Abstract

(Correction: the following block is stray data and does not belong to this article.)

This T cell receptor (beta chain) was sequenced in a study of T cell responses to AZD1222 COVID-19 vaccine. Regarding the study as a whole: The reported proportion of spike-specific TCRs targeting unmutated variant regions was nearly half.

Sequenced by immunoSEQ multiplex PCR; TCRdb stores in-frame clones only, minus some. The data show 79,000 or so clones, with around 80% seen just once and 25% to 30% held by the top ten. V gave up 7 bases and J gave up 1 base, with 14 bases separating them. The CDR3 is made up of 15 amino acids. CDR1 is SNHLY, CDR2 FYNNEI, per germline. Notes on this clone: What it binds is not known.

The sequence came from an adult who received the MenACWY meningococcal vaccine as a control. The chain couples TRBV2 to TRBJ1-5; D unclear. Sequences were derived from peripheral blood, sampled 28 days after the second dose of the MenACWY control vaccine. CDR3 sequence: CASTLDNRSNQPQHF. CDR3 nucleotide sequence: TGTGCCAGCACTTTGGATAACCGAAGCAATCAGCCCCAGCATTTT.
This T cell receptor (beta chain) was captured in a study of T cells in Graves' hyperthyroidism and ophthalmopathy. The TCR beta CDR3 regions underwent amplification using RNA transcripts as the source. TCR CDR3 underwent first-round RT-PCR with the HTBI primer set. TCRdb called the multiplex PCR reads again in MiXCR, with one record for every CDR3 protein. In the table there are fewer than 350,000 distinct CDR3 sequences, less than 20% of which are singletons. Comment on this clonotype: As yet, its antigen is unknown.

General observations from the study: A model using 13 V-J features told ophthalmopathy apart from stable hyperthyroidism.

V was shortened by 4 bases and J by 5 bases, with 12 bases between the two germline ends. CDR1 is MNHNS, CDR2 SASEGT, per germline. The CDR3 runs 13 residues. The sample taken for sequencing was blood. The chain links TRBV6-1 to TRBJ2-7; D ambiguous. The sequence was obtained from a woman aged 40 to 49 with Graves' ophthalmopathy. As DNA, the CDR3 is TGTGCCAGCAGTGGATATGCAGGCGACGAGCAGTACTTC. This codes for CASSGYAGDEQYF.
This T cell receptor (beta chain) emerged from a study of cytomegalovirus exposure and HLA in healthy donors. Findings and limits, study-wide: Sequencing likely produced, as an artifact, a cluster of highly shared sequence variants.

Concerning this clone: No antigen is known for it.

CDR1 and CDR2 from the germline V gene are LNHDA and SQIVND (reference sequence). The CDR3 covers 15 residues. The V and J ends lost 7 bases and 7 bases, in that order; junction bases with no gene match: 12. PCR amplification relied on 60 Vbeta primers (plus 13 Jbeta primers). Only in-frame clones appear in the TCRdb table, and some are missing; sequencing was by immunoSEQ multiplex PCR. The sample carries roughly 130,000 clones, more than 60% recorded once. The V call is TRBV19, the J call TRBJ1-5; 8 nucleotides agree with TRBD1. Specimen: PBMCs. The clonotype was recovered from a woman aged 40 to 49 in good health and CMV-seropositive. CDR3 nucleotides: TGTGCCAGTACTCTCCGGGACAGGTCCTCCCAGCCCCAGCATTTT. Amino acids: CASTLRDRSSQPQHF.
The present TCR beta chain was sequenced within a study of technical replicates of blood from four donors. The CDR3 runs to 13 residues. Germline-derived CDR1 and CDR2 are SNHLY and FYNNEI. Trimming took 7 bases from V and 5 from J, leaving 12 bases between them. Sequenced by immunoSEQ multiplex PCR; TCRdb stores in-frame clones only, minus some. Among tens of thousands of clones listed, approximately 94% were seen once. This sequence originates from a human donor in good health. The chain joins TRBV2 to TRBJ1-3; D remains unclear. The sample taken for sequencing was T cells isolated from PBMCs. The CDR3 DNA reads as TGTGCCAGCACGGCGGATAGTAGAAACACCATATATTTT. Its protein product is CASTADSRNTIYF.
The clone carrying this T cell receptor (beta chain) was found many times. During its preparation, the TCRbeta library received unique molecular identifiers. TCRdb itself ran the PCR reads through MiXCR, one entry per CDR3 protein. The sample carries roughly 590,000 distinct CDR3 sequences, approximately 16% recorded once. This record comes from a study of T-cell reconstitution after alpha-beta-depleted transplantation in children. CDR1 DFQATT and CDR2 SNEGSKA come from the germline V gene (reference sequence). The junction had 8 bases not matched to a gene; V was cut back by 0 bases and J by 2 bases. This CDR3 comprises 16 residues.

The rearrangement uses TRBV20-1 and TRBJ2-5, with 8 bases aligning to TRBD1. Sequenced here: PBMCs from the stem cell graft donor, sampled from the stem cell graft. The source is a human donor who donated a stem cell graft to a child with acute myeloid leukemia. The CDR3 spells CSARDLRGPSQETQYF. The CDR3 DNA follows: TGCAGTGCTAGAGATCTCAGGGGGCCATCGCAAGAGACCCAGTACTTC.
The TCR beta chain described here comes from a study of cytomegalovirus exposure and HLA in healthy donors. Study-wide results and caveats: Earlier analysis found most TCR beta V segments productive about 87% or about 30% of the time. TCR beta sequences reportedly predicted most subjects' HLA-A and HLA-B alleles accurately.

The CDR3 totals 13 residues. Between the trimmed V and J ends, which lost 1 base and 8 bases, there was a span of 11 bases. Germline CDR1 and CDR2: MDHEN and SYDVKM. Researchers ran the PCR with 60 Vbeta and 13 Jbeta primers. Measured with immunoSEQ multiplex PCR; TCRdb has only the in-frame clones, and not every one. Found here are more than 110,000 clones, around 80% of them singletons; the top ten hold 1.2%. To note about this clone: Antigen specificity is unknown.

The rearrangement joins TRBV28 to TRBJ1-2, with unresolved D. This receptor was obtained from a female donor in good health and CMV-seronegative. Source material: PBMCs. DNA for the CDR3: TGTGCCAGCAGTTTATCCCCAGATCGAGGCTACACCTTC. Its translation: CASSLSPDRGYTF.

Serpentinization of barren and weakly mineralized Archean dunites in the Yilgarn Block, Western Australia, occurred without any apparent loss of major components, including the important ore elements Ni and Fe. Sulfur addition during initial serpentinization resulted in about 30 percent of original silicate Ni being redistributed to newly formed sulfide by reactions similar to: olivine + water = lizardite + brucite and lizardite + brucite + S = lizardite + brucite + magnetite + heazlewoodite + water + H 2 . Serpentinization at a higher temperature or metamorphism of the lizardite-bearing assemblage formed antigorite serpentinite in which up to 60 percent of bulk rock Ni is incorporated in sulfide form: lizardite + brucite + magnetite + heazlewoodite + CO 2 + S = antigorite + magnesite + magnetite + Ni sulfide + water + H 2 .Complete CO 2 metasomatism resulted in talc-carbonate rocks with still more Ni redistributed to sulfides, and the formation of some Fe sulfide: antigorite + magnesite + magnetite + Ni sulfide + CO 2 + S = talc + magnesite + pentlanditc + Fe sulfide + or - magnetite + water + O 2 . In areas where low S activity precluded sulfide formation, Ni was strongly enriched in magnetite in serpentinites or talc in talc-carbonate rocks.Preexisting disseminated Ni sulfides of magmatic origin were significantly upgraded by serpentinization. Up to 30 percent of sulfide Ni in ores averaging about 0.7 percent Ni is of metamorphic origin, and this proportion may be higher in talc-carbonate ores. Fe sulfides of metamorphic origin form up to 20 percent of the total sulfide fraction in talc-carbonate-altered disseminated Ni ores, so that about half the sulfide content of these ores may be metamorphically derived by redistribution of elements originally held in olivine.

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